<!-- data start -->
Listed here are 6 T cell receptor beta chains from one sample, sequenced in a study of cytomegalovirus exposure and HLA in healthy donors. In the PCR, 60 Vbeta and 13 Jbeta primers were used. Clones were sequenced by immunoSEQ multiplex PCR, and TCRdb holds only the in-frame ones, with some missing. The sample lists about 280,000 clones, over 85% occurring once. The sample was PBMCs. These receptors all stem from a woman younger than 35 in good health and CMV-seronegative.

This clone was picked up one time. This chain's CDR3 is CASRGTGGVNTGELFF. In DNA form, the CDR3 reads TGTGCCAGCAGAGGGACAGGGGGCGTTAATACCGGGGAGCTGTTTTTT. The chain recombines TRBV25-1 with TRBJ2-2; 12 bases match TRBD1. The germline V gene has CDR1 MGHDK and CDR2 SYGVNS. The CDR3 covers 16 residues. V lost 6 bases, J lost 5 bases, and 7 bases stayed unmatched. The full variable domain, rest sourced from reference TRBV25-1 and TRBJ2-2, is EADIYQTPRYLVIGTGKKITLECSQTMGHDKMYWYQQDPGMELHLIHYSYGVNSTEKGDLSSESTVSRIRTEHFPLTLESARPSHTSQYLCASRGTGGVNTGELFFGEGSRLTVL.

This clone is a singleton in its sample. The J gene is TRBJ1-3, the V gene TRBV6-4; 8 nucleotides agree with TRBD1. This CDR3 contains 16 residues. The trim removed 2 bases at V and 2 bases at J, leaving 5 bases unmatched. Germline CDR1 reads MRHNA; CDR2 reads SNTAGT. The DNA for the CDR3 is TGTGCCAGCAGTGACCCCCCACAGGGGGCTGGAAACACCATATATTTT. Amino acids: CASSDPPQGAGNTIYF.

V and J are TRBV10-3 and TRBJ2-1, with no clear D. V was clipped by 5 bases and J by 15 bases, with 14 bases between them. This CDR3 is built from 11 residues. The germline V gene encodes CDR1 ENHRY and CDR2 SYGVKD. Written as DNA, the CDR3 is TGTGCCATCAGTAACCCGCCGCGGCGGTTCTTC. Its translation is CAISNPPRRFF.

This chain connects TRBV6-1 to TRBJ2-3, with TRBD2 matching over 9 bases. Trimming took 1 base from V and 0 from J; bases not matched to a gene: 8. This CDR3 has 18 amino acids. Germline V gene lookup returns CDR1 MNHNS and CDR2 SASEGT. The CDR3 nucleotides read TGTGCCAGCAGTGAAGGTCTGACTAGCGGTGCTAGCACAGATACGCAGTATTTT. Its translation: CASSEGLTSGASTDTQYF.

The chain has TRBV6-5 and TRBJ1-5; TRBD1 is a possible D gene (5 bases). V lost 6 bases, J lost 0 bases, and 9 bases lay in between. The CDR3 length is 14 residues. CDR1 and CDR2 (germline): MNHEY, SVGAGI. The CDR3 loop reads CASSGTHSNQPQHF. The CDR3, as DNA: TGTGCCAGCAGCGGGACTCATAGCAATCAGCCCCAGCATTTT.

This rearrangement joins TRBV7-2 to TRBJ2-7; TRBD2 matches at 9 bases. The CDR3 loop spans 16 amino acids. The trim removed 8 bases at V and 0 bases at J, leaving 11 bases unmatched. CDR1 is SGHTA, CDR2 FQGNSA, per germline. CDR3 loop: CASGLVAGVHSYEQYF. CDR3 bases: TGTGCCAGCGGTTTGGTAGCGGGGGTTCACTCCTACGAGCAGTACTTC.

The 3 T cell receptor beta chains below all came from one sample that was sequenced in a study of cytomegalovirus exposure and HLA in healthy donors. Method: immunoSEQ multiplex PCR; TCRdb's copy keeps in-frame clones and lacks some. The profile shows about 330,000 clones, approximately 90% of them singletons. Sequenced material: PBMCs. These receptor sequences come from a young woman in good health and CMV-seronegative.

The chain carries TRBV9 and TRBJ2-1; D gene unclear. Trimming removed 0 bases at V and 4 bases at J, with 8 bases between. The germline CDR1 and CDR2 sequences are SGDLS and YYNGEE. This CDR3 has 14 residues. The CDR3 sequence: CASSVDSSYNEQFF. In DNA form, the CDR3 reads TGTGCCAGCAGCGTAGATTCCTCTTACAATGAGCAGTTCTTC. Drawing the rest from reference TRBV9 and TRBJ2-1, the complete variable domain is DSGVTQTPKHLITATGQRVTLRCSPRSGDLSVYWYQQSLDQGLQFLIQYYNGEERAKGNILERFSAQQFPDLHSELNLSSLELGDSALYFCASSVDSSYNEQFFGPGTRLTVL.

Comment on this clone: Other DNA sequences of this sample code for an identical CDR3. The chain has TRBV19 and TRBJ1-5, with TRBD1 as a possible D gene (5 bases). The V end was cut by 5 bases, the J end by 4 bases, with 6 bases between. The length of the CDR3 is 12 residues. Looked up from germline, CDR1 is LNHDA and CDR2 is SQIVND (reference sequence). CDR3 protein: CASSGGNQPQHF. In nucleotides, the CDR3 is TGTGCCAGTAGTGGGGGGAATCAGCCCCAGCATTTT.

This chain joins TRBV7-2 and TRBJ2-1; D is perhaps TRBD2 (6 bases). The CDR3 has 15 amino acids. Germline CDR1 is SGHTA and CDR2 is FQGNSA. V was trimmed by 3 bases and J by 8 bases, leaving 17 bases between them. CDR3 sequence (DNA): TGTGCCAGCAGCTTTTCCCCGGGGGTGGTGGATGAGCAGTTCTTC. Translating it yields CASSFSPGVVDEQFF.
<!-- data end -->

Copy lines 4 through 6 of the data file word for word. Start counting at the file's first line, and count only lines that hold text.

V and J are TRBV10-3 and TRBJ2-1, with no clear D. V was clipped by 5 bases and J by 15 bases, with 14 bases between them. This CDR3 is built from 11 residues. The germline V gene encodes CDR1 ENHRY and CDR2 SYGVKD. Written as DNA, the CDR3 is TGTGCCATCAGTAACCCGCCGCGGCGGTTCTTC. Its translation is CAISNPPRRFF.

This chain connects TRBV6-1 to TRBJ2-3, with TRBD2 matching over 9 bases. Trimming took 1 base from V and 0 from J; bases not matched to a gene: 8. This CDR3 has 18 amino acids. Germline V gene lookup returns CDR1 MNHNS and CDR2 SASEGT. The CDR3 nucleotides read TGTGCCAGCAGTGAAGGTCTGACTAGCGGTGCTAGCACAGATACGCAGTATTTT. Its translation: CASSEGLTSGASTDTQYF.

The chain has TRBV6-5 and TRBJ1-5; TRBD1 is a possible D gene (5 bases). V lost 6 bases, J lost 0 bases, and 9 bases lay in between. The CDR3 length is 14 residues. CDR1 and CDR2 (germline): MNHEY, SVGAGI. The CDR3 loop reads CASSGTHSNQPQHF. The CDR3, as DNA: TGTGCCAGCAGCGGGACTCATAGCAATCAGCCCCAGCATTTT.